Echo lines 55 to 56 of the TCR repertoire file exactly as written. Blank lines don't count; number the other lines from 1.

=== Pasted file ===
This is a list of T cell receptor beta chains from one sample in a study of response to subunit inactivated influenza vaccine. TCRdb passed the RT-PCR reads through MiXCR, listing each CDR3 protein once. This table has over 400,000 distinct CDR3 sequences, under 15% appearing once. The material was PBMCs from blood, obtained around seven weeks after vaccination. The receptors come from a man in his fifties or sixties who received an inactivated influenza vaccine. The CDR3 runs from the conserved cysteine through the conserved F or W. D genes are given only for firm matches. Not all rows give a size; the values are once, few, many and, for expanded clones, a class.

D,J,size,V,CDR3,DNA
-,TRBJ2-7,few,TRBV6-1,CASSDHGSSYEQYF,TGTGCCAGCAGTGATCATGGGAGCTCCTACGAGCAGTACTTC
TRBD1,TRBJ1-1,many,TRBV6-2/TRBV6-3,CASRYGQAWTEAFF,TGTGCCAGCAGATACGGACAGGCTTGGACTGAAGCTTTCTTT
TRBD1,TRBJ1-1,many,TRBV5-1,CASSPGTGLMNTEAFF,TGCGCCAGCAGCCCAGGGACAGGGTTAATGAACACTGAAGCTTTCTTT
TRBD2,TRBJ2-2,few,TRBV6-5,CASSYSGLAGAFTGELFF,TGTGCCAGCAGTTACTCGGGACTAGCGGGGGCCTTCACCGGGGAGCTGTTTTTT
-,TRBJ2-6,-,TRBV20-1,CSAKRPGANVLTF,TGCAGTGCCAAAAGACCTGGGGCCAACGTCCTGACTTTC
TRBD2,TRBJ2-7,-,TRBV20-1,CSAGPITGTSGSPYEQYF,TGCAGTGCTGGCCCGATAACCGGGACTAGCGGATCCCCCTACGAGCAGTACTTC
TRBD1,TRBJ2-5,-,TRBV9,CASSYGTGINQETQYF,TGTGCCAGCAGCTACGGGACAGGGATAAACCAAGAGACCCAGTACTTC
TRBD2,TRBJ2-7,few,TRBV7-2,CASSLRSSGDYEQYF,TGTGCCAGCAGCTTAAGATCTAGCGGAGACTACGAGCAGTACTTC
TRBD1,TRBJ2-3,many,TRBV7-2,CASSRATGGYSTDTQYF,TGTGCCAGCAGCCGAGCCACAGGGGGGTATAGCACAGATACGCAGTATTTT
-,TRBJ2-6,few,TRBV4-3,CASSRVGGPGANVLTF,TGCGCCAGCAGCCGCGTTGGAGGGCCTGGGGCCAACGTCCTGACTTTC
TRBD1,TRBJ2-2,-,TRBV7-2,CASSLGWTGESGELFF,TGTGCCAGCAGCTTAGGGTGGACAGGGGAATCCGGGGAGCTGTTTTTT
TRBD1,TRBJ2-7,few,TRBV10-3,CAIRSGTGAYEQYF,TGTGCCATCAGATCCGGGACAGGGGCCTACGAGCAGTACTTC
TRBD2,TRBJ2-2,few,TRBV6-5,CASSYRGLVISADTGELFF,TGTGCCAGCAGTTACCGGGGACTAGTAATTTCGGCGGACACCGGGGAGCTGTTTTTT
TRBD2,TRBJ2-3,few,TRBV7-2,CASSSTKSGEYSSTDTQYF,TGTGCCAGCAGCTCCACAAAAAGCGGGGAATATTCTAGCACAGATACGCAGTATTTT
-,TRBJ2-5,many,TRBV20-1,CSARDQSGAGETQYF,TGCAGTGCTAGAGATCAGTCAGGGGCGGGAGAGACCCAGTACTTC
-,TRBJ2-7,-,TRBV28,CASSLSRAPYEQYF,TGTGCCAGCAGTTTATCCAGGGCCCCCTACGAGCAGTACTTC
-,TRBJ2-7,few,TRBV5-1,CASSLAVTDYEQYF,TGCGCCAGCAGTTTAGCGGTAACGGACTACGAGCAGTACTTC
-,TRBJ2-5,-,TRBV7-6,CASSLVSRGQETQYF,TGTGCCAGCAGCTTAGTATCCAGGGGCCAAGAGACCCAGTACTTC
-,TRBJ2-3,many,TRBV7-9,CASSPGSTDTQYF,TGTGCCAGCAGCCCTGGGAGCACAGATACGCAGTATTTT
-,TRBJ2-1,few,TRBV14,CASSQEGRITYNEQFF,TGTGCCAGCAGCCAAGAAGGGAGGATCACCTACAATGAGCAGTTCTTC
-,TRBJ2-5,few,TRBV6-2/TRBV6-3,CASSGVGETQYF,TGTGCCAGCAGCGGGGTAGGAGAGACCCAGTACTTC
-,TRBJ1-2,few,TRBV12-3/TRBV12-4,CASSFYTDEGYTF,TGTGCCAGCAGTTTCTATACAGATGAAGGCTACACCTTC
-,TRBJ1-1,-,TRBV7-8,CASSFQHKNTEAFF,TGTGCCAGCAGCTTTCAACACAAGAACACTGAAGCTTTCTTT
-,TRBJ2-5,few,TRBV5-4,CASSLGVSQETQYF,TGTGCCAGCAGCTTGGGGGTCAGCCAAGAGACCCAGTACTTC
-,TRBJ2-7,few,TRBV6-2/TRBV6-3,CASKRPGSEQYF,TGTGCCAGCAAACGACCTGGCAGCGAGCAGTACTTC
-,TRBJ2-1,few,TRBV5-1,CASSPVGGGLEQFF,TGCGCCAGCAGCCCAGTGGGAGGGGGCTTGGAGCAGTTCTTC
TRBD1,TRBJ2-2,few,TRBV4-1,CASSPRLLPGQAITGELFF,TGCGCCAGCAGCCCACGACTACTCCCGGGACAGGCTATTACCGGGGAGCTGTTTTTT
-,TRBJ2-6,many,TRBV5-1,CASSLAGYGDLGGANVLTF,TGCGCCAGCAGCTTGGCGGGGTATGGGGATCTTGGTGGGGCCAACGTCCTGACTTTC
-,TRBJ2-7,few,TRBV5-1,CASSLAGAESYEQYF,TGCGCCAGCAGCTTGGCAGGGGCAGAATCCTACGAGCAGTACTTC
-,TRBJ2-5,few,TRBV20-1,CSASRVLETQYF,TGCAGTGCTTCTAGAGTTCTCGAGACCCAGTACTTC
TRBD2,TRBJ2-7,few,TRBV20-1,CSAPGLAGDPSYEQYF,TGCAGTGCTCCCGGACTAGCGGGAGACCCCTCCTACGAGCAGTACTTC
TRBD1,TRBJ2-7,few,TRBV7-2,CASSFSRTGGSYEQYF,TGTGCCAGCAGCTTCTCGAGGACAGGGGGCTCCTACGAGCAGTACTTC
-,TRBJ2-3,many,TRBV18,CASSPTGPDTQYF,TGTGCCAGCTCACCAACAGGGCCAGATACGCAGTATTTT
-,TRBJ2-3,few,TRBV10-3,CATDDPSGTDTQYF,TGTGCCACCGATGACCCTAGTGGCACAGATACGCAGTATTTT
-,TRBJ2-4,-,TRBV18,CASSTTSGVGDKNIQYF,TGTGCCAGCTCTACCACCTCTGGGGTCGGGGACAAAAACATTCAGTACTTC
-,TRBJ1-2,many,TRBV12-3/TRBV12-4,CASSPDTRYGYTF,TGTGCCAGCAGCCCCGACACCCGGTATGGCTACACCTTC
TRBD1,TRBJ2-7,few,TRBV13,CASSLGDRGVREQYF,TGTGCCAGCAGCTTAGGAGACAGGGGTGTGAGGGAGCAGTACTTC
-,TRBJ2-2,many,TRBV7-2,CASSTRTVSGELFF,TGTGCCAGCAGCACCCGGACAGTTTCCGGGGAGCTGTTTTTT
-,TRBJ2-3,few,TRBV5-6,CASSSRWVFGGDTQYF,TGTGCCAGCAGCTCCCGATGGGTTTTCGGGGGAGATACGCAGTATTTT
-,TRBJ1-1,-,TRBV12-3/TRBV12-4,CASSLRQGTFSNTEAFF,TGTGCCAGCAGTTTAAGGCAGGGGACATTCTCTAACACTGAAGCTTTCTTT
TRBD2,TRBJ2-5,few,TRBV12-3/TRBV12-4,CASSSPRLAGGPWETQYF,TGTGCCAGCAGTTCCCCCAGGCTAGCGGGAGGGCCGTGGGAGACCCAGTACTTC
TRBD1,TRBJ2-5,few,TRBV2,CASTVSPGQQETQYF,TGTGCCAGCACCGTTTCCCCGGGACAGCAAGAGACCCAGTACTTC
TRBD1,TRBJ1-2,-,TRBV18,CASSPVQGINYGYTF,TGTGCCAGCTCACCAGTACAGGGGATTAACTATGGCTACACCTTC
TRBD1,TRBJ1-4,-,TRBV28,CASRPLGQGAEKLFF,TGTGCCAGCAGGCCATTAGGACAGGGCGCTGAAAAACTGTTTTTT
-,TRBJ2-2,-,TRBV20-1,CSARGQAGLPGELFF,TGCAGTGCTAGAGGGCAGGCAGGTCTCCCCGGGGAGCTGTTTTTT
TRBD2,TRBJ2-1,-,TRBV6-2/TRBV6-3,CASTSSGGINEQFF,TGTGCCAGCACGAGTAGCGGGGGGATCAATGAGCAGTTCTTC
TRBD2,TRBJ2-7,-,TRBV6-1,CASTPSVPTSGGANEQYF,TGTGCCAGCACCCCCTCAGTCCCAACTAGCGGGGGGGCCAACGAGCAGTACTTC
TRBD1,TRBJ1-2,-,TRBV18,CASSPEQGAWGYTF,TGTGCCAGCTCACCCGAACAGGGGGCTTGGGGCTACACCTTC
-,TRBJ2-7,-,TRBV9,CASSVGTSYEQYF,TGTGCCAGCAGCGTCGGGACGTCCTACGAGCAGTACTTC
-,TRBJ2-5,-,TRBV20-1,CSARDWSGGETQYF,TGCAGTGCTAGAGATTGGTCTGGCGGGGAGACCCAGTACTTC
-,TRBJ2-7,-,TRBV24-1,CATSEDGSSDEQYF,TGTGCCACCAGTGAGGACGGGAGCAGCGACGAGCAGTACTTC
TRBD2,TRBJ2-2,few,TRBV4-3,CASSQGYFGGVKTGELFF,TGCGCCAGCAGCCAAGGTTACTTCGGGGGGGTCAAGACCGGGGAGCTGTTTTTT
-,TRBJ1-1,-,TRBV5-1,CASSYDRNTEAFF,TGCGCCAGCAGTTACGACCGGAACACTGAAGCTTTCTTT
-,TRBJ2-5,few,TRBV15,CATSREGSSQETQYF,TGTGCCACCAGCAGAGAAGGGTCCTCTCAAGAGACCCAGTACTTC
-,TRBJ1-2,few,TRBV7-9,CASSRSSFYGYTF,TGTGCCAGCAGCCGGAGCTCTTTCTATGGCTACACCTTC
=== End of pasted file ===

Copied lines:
-,TRBJ1-1,-,TRBV5-1,CASSYDRNTEAFF,TGCGCCAGCAGTTACGACCGGAACACTGAAGCTTTCTTT
-,TRBJ2-5,few,TRBV15,CATSREGSSQETQYF,TGTGCCACCAGCAGAGAAGGGTCCTCTCAAGAGACCCAGTACTTC